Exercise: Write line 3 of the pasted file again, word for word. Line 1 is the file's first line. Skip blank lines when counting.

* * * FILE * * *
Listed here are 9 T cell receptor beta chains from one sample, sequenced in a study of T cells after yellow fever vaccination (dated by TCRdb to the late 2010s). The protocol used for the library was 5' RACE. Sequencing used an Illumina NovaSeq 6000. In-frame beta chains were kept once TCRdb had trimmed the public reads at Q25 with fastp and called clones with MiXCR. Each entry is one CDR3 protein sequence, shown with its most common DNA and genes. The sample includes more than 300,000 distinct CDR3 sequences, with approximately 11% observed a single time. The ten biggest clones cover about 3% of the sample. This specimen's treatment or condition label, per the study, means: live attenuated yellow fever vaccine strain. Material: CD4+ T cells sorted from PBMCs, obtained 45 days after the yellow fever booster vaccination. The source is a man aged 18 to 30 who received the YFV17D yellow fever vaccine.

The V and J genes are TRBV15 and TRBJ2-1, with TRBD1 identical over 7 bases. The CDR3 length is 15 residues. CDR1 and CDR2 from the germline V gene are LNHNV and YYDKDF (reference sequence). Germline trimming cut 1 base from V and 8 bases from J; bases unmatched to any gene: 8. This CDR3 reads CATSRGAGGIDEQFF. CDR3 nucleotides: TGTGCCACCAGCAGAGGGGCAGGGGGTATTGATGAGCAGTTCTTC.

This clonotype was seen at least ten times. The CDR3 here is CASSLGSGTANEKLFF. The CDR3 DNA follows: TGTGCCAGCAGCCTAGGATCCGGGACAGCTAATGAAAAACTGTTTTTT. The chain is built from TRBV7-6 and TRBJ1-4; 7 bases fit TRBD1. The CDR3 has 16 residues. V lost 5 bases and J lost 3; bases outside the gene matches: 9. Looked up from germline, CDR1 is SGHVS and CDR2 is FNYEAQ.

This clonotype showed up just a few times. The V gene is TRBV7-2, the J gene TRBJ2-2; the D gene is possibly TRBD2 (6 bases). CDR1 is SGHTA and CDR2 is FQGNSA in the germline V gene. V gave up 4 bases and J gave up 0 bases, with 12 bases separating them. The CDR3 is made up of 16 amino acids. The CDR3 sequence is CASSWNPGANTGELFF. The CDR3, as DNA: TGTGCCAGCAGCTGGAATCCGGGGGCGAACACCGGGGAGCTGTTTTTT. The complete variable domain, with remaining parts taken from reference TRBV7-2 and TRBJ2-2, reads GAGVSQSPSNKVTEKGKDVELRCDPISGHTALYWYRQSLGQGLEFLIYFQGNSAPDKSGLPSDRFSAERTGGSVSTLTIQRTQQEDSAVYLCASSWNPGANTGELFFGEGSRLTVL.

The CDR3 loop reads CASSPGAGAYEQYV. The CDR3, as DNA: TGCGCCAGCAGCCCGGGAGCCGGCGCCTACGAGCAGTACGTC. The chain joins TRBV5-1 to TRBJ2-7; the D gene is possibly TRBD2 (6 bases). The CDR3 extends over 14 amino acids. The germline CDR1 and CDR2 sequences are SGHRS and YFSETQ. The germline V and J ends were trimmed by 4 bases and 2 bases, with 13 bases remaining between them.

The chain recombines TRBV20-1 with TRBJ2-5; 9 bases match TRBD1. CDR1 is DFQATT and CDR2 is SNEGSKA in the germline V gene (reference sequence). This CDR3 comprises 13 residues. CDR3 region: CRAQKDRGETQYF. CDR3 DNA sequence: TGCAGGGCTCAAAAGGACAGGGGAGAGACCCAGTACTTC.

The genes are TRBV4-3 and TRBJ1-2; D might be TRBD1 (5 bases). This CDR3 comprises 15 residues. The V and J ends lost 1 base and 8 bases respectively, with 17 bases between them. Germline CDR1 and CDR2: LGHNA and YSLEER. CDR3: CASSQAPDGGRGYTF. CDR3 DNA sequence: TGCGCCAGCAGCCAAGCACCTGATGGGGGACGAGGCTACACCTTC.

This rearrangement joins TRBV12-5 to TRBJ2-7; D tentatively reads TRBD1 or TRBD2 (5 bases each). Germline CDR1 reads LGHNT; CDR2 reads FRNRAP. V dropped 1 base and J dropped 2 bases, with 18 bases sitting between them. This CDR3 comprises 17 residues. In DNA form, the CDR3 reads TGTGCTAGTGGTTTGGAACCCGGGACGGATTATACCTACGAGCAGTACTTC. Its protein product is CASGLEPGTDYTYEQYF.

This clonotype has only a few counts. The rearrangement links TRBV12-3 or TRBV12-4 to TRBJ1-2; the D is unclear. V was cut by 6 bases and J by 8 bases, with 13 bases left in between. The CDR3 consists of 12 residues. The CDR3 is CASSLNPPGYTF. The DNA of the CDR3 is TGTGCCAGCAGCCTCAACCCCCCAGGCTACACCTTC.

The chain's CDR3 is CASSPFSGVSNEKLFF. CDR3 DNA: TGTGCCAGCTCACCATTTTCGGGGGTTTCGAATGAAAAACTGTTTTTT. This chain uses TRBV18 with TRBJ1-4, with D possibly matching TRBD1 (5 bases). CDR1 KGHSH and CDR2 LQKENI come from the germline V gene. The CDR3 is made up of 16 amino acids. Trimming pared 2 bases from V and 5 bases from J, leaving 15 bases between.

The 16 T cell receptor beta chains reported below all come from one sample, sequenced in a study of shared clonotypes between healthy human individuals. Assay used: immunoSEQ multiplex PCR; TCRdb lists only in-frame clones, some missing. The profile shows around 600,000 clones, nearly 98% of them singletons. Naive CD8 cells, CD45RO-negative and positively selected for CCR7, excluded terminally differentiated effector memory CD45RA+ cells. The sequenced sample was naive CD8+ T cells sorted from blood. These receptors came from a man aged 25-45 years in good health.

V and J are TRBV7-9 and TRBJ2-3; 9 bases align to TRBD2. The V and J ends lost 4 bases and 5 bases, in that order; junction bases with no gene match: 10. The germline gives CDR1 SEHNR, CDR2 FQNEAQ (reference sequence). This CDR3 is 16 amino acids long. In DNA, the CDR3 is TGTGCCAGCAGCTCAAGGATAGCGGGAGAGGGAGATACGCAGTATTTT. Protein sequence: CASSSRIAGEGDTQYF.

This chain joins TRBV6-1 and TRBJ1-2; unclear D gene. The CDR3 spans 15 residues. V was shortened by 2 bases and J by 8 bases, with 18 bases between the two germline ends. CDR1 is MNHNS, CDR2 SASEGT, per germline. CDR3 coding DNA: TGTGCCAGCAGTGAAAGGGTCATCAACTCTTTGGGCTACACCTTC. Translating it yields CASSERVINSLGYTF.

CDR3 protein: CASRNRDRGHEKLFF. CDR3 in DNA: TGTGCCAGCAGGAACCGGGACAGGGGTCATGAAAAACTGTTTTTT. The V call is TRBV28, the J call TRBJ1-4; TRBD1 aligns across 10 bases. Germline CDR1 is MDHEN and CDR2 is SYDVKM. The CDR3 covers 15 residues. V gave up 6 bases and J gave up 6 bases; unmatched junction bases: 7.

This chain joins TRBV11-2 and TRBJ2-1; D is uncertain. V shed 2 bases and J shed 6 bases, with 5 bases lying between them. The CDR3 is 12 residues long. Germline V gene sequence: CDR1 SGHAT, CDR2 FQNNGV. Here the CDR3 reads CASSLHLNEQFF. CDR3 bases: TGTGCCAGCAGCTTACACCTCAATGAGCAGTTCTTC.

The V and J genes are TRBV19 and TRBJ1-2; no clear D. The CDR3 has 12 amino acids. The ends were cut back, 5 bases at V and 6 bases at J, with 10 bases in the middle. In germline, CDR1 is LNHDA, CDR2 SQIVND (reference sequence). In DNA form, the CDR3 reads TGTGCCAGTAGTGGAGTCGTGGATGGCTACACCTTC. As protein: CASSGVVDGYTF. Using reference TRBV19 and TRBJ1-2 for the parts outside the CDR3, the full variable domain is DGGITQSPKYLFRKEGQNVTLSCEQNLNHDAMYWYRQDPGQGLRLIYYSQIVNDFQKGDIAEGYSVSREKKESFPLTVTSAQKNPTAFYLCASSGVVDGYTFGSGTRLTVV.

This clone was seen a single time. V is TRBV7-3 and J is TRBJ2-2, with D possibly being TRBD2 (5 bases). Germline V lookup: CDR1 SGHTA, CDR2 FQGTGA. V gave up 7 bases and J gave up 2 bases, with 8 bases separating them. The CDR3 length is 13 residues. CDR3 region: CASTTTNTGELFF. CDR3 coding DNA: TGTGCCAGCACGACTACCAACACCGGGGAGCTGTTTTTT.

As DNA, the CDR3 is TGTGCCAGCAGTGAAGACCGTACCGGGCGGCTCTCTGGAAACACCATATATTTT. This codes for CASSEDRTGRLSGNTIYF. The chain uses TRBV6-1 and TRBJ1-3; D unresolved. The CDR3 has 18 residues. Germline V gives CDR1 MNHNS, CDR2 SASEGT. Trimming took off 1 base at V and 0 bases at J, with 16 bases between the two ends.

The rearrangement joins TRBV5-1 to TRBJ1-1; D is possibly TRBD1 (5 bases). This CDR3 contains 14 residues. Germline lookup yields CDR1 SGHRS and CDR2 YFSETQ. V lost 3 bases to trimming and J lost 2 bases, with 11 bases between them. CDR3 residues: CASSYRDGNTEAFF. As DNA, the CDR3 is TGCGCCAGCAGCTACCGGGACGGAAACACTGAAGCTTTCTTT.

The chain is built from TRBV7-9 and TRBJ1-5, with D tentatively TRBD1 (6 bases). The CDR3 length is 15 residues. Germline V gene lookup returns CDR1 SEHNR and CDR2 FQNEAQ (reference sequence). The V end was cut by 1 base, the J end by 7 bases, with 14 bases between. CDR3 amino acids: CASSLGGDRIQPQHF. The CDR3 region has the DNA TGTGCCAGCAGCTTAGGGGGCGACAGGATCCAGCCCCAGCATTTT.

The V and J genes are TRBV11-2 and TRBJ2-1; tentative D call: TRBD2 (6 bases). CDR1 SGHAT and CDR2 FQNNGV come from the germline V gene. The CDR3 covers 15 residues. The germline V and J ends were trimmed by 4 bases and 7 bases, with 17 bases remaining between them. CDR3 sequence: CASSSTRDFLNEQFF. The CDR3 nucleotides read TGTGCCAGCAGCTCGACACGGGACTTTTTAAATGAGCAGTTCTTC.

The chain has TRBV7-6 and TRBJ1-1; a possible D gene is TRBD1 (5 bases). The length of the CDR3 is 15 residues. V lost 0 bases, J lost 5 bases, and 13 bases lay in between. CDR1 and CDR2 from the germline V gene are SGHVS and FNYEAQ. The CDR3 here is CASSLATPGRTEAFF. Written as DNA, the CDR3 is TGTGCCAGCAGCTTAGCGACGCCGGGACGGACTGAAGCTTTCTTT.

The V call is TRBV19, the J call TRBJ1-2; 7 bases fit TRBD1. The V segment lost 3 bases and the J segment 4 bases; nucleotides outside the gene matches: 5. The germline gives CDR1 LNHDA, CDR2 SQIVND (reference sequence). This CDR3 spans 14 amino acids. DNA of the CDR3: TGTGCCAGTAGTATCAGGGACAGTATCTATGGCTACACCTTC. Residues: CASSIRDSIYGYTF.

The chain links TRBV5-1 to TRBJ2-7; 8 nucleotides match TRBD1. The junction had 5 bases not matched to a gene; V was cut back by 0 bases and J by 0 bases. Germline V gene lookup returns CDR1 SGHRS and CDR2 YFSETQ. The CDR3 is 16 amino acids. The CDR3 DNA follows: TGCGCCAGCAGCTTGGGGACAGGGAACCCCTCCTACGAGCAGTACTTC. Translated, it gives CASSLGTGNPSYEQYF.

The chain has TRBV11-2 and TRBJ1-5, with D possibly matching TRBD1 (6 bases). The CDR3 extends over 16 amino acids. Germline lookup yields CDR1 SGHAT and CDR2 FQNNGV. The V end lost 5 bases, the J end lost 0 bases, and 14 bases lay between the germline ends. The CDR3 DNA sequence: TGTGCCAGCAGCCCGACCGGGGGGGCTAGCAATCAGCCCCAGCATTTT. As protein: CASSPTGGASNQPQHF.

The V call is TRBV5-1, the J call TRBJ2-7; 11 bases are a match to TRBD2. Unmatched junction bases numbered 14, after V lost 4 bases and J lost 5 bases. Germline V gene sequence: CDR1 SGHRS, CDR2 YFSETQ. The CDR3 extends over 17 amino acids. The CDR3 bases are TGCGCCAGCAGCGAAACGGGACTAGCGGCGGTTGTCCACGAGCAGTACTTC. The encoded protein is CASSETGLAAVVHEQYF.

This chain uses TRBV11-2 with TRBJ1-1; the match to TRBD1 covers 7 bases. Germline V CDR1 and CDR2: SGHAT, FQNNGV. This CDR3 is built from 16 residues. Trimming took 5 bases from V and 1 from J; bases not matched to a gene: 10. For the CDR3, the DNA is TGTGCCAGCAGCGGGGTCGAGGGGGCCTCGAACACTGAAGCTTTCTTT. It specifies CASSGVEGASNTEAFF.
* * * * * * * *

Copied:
This clonotype was seen at least ten times. The CDR3 here is CASSLGSGTANEKLFF. The CDR3 DNA follows: TGTGCCAGCAGCCTAGGATCCGGGACAGCTAATGAAAAACTGTTTTTT. The chain is built from TRBV7-6 and TRBJ1-4; 7 bases fit TRBD1. The CDR3 has 16 residues. V lost 5 bases and J lost 3; bases outside the gene matches: 9. Looked up from germline, CDR1 is SGHVS and CDR2 is FNYEAQ.